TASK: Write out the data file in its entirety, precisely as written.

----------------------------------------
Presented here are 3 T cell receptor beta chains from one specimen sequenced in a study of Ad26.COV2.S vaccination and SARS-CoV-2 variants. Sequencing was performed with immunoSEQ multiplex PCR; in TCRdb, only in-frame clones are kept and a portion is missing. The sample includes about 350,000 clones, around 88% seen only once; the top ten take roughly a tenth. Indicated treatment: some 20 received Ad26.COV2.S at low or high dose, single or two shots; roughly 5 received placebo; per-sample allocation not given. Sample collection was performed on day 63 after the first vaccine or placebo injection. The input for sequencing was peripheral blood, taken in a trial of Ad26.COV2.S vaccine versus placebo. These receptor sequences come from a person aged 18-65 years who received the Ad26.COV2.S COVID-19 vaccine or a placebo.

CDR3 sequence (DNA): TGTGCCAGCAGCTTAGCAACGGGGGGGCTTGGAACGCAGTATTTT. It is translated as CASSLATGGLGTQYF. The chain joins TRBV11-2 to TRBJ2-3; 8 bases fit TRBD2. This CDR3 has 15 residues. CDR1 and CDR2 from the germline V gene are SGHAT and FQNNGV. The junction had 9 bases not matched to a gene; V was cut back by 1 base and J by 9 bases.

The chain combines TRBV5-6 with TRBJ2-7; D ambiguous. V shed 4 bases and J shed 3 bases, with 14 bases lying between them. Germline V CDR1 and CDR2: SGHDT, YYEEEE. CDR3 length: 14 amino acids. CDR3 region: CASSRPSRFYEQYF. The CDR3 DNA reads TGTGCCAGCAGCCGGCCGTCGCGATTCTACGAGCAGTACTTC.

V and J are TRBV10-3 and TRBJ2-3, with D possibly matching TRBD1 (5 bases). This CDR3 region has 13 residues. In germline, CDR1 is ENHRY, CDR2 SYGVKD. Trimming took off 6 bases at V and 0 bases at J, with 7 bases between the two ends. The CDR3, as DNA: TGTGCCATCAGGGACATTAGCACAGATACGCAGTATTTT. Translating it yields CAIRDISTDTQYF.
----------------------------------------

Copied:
Presented here are 3 T cell receptor beta chains from one specimen sequenced in a study of Ad26.COV2.S vaccination and SARS-CoV-2 variants. Sequencing was performed with immunoSEQ multiplex PCR; in TCRdb, only in-frame clones are kept and a portion is missing. The sample includes about 350,000 clones, around 88% seen only once; the top ten take roughly a tenth. Indicated treatment: some 20 received Ad26.COV2.S at low or high dose, single or two shots; roughly 5 received placebo; per-sample allocation not given. Sample collection was performed on day 63 after the first vaccine or placebo injection. The input for sequencing was peripheral blood, taken in a trial of Ad26.COV2.S vaccine versus placebo. These receptor sequences come from a person aged 18-65 years who received the Ad26.COV2.S COVID-19 vaccine or a placebo.

CDR3 sequence (DNA): TGTGCCAGCAGCTTAGCAACGGGGGGGCTTGGAACGCAGTATTTT. It is translated as CASSLATGGLGTQYF. The chain joins TRBV11-2 to TRBJ2-3; 8 bases fit TRBD2. This CDR3 has 15 residues. CDR1 and CDR2 from the germline V gene are SGHAT and FQNNGV. The junction had 9 bases not matched to a gene; V was cut back by 1 base and J by 9 bases.

The chain combines TRBV5-6 with TRBJ2-7; D ambiguous. V shed 4 bases and J shed 3 bases, with 14 bases lying between them. Germline V CDR1 and CDR2: SGHDT, YYEEEE. CDR3 length: 14 amino acids. CDR3 region: CASSRPSRFYEQYF. The CDR3 DNA reads TGTGCCAGCAGCCGGCCGTCGCGATTCTACGAGCAGTACTTC.

V and J are TRBV10-3 and TRBJ2-3, with D possibly matching TRBD1 (5 bases). This CDR3 region has 13 residues. In germline, CDR1 is ENHRY, CDR2 SYGVKD. Trimming took off 6 bases at V and 0 bases at J, with 7 bases between the two ends. The CDR3, as DNA: TGTGCCATCAGGGACATTAGCACAGATACGCAGTATTTT. Translating it yields CAIRDISTDTQYF.